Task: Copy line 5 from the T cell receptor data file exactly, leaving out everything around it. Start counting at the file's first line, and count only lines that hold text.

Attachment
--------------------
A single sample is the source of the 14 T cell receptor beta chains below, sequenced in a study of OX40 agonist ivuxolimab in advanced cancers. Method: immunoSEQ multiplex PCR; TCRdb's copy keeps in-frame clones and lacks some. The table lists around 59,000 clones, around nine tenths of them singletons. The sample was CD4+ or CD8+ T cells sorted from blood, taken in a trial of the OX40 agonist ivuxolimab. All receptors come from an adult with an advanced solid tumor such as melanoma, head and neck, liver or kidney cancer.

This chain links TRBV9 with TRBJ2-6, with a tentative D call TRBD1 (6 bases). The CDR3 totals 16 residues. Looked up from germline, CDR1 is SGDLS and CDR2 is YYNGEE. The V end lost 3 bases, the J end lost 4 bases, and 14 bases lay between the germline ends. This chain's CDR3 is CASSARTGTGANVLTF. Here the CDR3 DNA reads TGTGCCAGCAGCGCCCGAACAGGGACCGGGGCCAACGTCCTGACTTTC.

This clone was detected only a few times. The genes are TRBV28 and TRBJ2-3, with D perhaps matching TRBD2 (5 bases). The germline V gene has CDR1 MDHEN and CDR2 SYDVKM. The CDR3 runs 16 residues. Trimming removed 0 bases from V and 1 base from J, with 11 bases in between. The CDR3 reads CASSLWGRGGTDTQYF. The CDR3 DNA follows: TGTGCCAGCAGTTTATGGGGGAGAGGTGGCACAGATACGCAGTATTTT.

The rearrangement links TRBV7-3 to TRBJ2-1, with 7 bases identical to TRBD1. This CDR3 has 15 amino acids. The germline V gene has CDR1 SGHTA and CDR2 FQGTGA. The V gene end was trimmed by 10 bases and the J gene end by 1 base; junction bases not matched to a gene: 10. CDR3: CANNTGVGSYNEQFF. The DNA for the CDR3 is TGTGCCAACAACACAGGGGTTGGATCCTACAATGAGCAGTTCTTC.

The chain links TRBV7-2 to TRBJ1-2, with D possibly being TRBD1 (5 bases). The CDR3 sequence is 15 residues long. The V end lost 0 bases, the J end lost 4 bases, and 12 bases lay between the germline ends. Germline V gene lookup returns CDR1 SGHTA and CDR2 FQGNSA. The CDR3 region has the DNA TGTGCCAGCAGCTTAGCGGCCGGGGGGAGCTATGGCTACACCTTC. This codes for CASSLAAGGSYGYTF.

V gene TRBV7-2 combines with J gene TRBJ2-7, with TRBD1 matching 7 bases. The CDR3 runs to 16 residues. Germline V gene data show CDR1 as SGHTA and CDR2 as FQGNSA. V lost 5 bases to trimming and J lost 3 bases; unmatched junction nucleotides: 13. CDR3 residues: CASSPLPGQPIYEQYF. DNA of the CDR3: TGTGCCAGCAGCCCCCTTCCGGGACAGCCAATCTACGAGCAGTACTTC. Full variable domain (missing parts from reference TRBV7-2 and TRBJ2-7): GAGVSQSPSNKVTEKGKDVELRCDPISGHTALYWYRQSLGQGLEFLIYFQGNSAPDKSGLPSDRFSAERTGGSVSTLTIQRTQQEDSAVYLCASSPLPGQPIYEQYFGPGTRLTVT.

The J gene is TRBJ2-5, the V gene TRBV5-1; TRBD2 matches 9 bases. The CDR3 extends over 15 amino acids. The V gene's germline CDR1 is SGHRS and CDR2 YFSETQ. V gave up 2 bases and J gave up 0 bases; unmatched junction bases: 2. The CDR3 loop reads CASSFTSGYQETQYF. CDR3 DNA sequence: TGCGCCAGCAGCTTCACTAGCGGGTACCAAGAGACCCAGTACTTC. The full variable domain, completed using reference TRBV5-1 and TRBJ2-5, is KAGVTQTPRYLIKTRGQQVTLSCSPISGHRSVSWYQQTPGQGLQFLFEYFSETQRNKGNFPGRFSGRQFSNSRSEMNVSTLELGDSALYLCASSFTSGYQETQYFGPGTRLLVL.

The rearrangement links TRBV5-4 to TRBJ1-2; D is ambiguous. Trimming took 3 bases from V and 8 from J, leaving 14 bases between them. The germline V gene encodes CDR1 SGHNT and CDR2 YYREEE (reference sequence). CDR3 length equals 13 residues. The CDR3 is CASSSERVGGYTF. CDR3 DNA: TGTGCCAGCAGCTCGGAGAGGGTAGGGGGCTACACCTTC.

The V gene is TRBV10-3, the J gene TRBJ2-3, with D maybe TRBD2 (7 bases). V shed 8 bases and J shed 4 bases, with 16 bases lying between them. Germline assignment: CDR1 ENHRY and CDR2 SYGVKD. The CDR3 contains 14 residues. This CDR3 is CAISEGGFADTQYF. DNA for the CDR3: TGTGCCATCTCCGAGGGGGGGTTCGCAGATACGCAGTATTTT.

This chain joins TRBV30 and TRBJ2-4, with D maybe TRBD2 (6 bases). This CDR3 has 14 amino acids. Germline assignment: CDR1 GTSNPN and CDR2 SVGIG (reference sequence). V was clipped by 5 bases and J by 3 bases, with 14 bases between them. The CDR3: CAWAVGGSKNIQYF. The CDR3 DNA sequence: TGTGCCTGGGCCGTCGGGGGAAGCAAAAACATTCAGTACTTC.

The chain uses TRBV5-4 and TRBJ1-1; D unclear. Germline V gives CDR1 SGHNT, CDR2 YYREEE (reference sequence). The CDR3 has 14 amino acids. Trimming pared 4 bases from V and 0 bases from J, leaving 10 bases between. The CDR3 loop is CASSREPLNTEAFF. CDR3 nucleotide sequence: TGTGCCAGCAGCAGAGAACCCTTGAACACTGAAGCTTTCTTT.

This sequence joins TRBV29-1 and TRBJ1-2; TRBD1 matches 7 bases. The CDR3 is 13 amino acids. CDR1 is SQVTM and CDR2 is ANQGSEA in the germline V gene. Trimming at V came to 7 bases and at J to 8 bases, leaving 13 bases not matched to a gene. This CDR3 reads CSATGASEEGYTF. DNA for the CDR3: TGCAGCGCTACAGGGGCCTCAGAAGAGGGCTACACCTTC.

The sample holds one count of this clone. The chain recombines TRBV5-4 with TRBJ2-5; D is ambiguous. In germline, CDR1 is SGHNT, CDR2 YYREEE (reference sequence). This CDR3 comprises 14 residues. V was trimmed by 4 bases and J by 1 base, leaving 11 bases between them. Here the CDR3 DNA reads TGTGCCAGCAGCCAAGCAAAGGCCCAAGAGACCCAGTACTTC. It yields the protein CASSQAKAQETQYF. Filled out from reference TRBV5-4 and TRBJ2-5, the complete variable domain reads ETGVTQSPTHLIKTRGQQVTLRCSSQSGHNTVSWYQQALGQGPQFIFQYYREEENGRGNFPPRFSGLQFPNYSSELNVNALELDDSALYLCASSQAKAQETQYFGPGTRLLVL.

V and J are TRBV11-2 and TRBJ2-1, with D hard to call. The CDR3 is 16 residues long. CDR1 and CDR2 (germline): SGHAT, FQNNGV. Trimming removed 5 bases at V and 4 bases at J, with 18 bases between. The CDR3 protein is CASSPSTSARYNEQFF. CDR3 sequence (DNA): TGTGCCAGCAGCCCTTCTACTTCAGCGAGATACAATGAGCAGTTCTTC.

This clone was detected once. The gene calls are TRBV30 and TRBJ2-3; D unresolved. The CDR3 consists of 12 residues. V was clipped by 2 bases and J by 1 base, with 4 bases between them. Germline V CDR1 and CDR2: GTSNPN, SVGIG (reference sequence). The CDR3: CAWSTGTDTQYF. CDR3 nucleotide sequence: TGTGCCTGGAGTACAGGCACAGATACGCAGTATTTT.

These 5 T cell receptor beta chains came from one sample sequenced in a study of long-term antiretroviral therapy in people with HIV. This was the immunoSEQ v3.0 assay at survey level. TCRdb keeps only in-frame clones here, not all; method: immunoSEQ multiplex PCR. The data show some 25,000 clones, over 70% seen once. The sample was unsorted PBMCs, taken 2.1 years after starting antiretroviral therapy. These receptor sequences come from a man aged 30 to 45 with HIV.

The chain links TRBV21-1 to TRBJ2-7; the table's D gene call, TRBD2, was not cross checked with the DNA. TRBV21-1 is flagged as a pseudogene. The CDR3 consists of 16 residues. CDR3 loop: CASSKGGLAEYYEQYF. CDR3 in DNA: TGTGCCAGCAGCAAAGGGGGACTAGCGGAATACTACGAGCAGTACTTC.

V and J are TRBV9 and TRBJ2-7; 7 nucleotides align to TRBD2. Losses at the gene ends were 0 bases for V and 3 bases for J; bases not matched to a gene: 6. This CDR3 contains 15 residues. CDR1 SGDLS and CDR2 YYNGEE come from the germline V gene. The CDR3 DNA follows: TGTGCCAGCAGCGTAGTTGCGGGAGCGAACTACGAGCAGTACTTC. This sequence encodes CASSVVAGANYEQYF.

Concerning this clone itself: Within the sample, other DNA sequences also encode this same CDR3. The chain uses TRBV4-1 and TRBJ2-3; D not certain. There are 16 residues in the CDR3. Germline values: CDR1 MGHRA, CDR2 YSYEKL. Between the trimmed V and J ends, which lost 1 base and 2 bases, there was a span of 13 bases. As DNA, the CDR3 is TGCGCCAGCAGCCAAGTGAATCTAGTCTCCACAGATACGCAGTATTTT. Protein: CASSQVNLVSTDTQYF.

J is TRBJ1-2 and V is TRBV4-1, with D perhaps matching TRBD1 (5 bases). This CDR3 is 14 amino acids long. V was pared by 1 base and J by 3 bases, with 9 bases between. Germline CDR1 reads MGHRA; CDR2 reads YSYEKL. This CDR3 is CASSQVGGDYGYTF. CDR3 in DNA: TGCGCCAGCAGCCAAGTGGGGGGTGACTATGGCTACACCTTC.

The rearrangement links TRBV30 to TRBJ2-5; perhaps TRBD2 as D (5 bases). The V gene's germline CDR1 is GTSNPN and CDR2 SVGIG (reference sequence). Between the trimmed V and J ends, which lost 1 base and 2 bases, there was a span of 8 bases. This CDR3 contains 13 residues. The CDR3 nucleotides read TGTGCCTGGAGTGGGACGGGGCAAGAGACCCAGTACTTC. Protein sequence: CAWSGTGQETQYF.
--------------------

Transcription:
The chain links TRBV7-2 to TRBJ1-2, with D possibly being TRBD1 (5 bases). The CDR3 sequence is 15 residues long. The V end lost 0 bases, the J end lost 4 bases, and 12 bases lay between the germline ends. Germline V gene lookup returns CDR1 SGHTA and CDR2 FQGNSA. The CDR3 region has the DNA TGTGCCAGCAGCTTAGCGGCCGGGGGGAGCTATGGCTACACCTTC. This codes for CASSLAAGGSYGYTF.